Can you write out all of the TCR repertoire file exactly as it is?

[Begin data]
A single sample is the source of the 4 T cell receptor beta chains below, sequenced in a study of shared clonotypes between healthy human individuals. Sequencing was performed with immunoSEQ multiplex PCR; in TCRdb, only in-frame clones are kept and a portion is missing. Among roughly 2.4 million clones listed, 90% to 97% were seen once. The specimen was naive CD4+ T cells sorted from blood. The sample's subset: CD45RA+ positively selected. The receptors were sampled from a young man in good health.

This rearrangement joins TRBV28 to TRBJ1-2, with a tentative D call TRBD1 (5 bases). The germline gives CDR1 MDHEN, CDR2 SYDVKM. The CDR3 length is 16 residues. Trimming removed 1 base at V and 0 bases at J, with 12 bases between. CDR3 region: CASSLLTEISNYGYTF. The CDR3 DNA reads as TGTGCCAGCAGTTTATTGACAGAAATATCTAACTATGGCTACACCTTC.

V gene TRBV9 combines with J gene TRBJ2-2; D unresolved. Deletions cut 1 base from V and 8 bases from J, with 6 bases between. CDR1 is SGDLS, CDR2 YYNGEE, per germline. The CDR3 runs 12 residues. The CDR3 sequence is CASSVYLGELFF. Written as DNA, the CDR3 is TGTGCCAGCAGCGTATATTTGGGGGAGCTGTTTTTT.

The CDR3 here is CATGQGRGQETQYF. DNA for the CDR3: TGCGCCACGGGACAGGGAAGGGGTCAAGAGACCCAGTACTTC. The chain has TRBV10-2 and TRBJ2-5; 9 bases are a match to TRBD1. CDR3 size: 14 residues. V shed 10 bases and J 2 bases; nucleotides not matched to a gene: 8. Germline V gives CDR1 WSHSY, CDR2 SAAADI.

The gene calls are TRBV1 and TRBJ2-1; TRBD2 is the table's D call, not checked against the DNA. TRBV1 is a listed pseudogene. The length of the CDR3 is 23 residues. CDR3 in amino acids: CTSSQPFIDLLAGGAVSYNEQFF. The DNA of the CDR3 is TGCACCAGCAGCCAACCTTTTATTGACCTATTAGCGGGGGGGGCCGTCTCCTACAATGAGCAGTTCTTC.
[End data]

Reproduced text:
A single sample is the source of the 4 T cell receptor beta chains below, sequenced in a study of shared clonotypes between healthy human individuals. Sequencing was performed with immunoSEQ multiplex PCR; in TCRdb, only in-frame clones are kept and a portion is missing. Among roughly 2.4 million clones listed, 90% to 97% were seen once. The specimen was naive CD4+ T cells sorted from blood. The sample's subset: CD45RA+ positively selected. The receptors were sampled from a young man in good health.

This rearrangement joins TRBV28 to TRBJ1-2, with a tentative D call TRBD1 (5 bases). The germline gives CDR1 MDHEN, CDR2 SYDVKM. The CDR3 length is 16 residues. Trimming removed 1 base at V and 0 bases at J, with 12 bases between. CDR3 region: CASSLLTEISNYGYTF. The CDR3 DNA reads as TGTGCCAGCAGTTTATTGACAGAAATATCTAACTATGGCTACACCTTC.

V gene TRBV9 combines with J gene TRBJ2-2; D unresolved. Deletions cut 1 base from V and 8 bases from J, with 6 bases between. CDR1 is SGDLS, CDR2 YYNGEE, per germline. The CDR3 runs 12 residues. The CDR3 sequence is CASSVYLGELFF. Written as DNA, the CDR3 is TGTGCCAGCAGCGTATATTTGGGGGAGCTGTTTTTT.

The CDR3 here is CATGQGRGQETQYF. DNA for the CDR3: TGCGCCACGGGACAGGGAAGGGGTCAAGAGACCCAGTACTTC. The chain has TRBV10-2 and TRBJ2-5; 9 bases are a match to TRBD1. CDR3 size: 14 residues. V shed 10 bases and J 2 bases; nucleotides not matched to a gene: 8. Germline V gives CDR1 WSHSY, CDR2 SAAADI.

The gene calls are TRBV1 and TRBJ2-1; TRBD2 is the table's D call, not checked against the DNA. TRBV1 is a listed pseudogene. The length of the CDR3 is 23 residues. CDR3 in amino acids: CTSSQPFIDLLAGGAVSYNEQFF. The DNA of the CDR3 is TGCACCAGCAGCCAACCTTTTATTGACCTATTAGCGGGGGGGGCCGTCTCCTACAATGAGCAGTTCTTC.